Standard and poor’s rates the USA as AAA with stable outlook, UK as AAA with Stable outlook and Japan as AA with stable outlook. Moody’s rates all three countries Foreign Currency ratings as AAA.

Now coming to the main point of this article, should ratings of countries like India be put on watch or should the ratings of all these countries be downgraded. Let us take the current year and look at some statistics. India’s GDP is around $ 1 trillion and that of the US $ 14 trillion. Indian government will borrow a total of $ 80 billion in excess of its revenue in the current year and the US government will borrow around $ 2 trillion extra.

The key here now is to look at who will have a greater capability to repay it. For this it is important to see some facts –

Demographically India is one of the youngest countries in the world and has a majority of its population below the age of 30. This population will earn more and contribute more to tax revenues going forward. As such tax revenues of the Indian government over the long run will grow quite rapidly. Demographics and the addition to the working population itself can grow tax revenues in India by over 20% per annum over an extended period of time. Unlike this there is very little hope for the tax revenues in countries like US, Japan, Britain etc to grow.
Tax compliance in all the developed countries is as it is very high and it is very difficult for it to go up. In a developing country like India tax compliance will grow rapidly over the next 10-15 years.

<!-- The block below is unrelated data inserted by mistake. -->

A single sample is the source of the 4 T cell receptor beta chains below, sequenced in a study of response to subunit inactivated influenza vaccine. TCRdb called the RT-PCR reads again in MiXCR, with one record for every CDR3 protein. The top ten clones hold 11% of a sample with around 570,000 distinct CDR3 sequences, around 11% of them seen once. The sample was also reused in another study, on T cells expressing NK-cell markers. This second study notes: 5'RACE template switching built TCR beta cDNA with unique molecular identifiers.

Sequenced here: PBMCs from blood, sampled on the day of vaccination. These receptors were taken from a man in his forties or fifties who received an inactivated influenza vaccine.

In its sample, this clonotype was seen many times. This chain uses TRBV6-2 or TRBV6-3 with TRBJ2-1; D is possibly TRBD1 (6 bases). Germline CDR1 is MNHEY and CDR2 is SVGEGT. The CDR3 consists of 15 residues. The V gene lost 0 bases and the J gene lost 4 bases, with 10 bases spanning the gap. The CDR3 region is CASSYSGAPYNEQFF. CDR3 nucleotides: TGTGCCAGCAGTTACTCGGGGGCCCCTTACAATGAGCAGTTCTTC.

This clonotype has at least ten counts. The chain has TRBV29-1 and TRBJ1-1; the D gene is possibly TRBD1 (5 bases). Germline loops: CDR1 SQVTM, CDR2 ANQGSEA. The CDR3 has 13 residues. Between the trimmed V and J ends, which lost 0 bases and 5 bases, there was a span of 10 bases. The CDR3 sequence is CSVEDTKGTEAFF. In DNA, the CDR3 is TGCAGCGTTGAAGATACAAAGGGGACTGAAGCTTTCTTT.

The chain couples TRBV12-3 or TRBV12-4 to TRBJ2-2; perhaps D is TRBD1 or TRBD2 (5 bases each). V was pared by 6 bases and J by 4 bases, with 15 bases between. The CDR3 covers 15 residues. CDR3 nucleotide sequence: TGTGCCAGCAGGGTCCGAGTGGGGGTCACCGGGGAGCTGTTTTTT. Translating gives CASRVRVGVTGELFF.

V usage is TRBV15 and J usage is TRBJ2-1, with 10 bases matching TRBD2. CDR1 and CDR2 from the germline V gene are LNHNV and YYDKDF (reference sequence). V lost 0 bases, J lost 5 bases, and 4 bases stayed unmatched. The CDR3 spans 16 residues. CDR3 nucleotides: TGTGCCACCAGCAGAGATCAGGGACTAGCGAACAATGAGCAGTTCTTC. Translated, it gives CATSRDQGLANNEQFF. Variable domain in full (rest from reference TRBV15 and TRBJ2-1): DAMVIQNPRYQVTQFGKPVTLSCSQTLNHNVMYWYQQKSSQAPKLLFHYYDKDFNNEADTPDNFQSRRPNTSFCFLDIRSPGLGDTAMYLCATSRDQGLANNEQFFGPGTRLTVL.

Savings rate in India is at nearly 35%; in the US it was negative last year and is now at 3-4%, in Britain it is in single digits. Japanese saving rates are believed to be high but giving the ageing population reduces its relevance.
15 years from now India’s GDP is expected to be around $ 5.5 trillion and of the US $ 25 trillion. As such an incremental borrowing of $ 80 billion for this year is just around 2% on the incremental GDP 15 years from now. Whereas for the US it is around 18% of this incremental GDP.
India has a much more stable and sound financial system and the financial system in the Western economies will take at least 3-5 years to stabilize. This will lead to suboptimal GDP growth in these countries for an extended period of time.
-Countries like Britain who have lost competitive advantage in most manufacturing, services and where consumers are going to be under lot of stress are unlikely to see any significant economic revival over the next 10 years.

In a nutshell, although there are a lot of other points which can be made, the key is that if the ratings are to be downgraded, first it should be the Western economies which are the stressed economies and then countries like India.

Even when companies are evaluated for ratings it is companies that have poor earning prospects, high debt levels and poor cash flows are downgraded first( i.e. Western economies). Companies that are likely to grow strongly and have improving cash flows are not downgraded but actually upgraded over a period of time (i.e. emerging economies like India).